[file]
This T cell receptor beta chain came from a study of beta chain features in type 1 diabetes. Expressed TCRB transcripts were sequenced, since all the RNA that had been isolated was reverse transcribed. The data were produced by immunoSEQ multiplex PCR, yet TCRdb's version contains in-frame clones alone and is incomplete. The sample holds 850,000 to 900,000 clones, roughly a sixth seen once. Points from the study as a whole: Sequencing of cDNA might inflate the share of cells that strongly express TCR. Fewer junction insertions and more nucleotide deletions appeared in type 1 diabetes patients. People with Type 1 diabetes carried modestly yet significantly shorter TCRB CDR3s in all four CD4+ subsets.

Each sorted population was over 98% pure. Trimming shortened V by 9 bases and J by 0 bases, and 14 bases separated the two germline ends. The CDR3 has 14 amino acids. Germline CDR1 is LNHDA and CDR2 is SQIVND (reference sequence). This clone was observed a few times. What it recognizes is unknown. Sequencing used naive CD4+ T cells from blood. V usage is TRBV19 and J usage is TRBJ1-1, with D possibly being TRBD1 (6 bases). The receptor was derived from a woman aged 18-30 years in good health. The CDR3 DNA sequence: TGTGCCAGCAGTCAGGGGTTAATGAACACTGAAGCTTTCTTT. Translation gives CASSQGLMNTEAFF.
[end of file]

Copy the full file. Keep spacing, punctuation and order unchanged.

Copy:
This T cell receptor beta chain came from a study of beta chain features in type 1 diabetes. Expressed TCRB transcripts were sequenced, since all the RNA that had been isolated was reverse transcribed. The data were produced by immunoSEQ multiplex PCR, yet TCRdb's version contains in-frame clones alone and is incomplete. The sample holds 850,000 to 900,000 clones, roughly a sixth seen once. Points from the study as a whole: Sequencing of cDNA might inflate the share of cells that strongly express TCR. Fewer junction insertions and more nucleotide deletions appeared in type 1 diabetes patients. People with Type 1 diabetes carried modestly yet significantly shorter TCRB CDR3s in all four CD4+ subsets.

Each sorted population was over 98% pure. Trimming shortened V by 9 bases and J by 0 bases, and 14 bases separated the two germline ends. The CDR3 has 14 amino acids. Germline CDR1 is LNHDA and CDR2 is SQIVND (reference sequence). This clone was observed a few times. What it recognizes is unknown. Sequencing used naive CD4+ T cells from blood. V usage is TRBV19 and J usage is TRBJ1-1, with D possibly being TRBD1 (6 bases). The receptor was derived from a woman aged 18-30 years in good health. The CDR3 DNA sequence: TGTGCCAGCAGTCAGGGGTTAATGAACACTGAAGCTTTCTTT. Translation gives CASSQGLMNTEAFF.